Spotlight: Compliance and filing of the Statement of Affairs

AFSA recently reviewed completion rates of the compulsory Statement of Affairs forms. The review was encouraging with most people who are bankrupt complying with their obligations, either voluntarily or after contact with the Official Receiver (OR) or AFSA.

Section 77CA of the Bankruptcy Act 1966 gives the OR power to issue a statutory notice to a person who is bankrupt, requiring them to file their statement of affairs. Failing to comply is an offence under section 267B, attracting a penalty of 12 months imprisonment. This power specifically relates to individuals that fail to comply with the provisions of section 54, when they were made bankrupt by a sequestration order and had 14 days to file their Statement of Affairs.  

Since 2015, trustees have made an average of 464 annual applications for the OR to issue a 77CA notice. These applications have been declining each year, from 793 applications in 2015 down to only 325 applications in 2020.

There are approximately 15,000 to 20,000 new bankruptcies each year, including an average of 1,492 bankruptcies through sequestration orders. A review of the data indicates that 77CA applications relate to 24% of matters where an individual has failed to file their statement of affairs after being made bankrupt through a sequestration order.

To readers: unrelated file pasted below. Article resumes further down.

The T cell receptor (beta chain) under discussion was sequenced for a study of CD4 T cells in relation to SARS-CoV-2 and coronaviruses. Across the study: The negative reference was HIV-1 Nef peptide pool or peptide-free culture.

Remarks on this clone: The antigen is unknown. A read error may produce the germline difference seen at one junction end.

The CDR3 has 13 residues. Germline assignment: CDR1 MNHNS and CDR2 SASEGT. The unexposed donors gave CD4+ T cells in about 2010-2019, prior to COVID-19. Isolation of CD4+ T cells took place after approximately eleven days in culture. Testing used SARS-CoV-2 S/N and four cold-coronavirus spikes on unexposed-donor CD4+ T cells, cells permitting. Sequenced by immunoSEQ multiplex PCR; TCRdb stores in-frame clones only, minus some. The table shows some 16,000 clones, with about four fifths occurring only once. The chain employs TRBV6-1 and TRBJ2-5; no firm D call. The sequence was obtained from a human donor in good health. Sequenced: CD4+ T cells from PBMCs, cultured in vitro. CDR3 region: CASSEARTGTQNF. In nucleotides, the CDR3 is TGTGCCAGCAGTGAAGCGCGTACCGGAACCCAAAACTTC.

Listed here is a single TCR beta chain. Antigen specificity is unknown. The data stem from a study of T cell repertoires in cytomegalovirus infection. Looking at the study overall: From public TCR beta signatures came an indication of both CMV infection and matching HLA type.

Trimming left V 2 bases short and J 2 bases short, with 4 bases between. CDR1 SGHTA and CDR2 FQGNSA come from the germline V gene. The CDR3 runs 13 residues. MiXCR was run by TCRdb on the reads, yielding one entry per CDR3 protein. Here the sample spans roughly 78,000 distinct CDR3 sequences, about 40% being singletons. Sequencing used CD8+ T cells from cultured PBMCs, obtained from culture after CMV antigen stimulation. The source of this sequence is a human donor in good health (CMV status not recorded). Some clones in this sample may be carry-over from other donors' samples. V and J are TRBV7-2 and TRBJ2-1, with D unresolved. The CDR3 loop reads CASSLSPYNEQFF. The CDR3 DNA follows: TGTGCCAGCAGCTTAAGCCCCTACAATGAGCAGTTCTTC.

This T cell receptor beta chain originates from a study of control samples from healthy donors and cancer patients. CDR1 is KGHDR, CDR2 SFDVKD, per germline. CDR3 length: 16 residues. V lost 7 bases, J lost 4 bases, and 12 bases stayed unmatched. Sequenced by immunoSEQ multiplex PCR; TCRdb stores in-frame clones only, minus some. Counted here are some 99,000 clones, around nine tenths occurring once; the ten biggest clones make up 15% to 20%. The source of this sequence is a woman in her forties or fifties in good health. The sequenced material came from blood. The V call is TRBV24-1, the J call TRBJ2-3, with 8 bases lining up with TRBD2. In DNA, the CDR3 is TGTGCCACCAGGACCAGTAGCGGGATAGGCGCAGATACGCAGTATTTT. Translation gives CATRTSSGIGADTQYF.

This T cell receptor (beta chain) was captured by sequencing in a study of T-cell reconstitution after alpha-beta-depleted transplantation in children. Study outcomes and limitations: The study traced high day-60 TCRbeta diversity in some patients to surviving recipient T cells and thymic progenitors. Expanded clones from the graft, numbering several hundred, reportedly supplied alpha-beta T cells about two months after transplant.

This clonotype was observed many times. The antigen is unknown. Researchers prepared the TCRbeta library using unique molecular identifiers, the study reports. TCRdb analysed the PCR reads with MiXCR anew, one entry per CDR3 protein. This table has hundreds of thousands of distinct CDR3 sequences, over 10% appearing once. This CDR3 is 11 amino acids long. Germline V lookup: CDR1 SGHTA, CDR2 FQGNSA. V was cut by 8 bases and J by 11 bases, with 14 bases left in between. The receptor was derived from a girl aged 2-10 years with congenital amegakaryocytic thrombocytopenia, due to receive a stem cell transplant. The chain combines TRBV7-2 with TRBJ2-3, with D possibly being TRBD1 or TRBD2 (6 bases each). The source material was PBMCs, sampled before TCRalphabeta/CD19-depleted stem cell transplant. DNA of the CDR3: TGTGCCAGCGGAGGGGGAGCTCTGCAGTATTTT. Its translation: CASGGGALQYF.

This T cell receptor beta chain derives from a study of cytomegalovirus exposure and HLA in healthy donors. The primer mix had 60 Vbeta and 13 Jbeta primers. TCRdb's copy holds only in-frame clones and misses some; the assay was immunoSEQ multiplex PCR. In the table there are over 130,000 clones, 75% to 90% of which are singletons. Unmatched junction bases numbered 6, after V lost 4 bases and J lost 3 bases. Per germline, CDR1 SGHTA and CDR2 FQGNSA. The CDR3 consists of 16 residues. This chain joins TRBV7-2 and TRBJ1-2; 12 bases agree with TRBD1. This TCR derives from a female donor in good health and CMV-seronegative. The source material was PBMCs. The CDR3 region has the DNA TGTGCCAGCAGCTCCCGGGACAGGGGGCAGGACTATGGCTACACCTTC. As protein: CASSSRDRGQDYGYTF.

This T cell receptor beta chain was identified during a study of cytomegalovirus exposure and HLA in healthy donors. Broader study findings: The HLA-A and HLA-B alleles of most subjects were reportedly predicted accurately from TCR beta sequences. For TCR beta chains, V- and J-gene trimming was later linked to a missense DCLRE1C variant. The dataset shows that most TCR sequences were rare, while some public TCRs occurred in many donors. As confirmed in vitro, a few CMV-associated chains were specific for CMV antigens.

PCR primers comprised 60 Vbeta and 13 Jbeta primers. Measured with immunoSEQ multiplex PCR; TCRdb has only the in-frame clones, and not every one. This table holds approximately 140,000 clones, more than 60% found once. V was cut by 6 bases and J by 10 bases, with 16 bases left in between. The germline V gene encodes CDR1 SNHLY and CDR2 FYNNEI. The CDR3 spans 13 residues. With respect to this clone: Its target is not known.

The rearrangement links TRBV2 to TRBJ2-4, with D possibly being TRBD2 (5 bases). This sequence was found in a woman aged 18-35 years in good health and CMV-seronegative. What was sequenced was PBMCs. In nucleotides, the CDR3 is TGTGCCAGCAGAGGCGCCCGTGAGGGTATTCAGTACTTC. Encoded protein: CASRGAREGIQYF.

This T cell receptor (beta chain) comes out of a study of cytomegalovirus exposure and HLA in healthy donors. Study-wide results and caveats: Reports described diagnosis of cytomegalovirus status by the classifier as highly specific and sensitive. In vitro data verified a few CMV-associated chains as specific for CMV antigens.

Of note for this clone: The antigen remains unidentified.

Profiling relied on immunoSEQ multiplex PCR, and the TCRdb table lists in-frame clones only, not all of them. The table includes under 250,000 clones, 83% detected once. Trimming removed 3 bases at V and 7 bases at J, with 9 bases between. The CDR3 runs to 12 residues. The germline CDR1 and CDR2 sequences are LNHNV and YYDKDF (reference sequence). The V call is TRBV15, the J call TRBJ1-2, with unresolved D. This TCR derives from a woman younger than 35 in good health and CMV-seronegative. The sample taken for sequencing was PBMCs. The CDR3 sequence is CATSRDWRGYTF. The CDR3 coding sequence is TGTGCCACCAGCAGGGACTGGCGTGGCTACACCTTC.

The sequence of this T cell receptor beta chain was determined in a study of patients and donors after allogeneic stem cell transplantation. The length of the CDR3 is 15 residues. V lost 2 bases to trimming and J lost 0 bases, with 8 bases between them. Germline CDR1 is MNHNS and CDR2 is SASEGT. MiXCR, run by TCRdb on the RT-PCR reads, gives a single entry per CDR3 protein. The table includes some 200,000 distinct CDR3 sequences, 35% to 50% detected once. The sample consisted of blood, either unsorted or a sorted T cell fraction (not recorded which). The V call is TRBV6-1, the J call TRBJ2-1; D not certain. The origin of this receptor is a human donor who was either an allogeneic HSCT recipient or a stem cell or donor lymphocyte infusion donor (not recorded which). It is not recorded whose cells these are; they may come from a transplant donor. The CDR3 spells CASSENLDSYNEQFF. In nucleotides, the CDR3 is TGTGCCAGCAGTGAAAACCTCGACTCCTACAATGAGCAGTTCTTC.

Since 2015, AFSA has received more than 100 offence referrals each year that relate to a breach of section 267B.[1] These referral figures have been declining since 2018. The offence referral data indicates a 48% compliance rate against all 267B referrals that were accepted for enforcement investigation with 33% referred for prosecution. Once matters are referred for prosecution, the conviction rate is 90%.

AFSA remains committed to ensuring the compliance process is simple to help people comply. We hope to see increased compliance as a result of the introduction of the online bankruptcy application process.

Trustees can apply for Official Receiver Notices via AFSA Online Services. Further information about the Official Receiver’s powers can be found in Official Receiver Practice Statement 7.


[1] This section relates to non-compliance with either sections 6A(3), 77C(1), 77CA or 139V of the Act.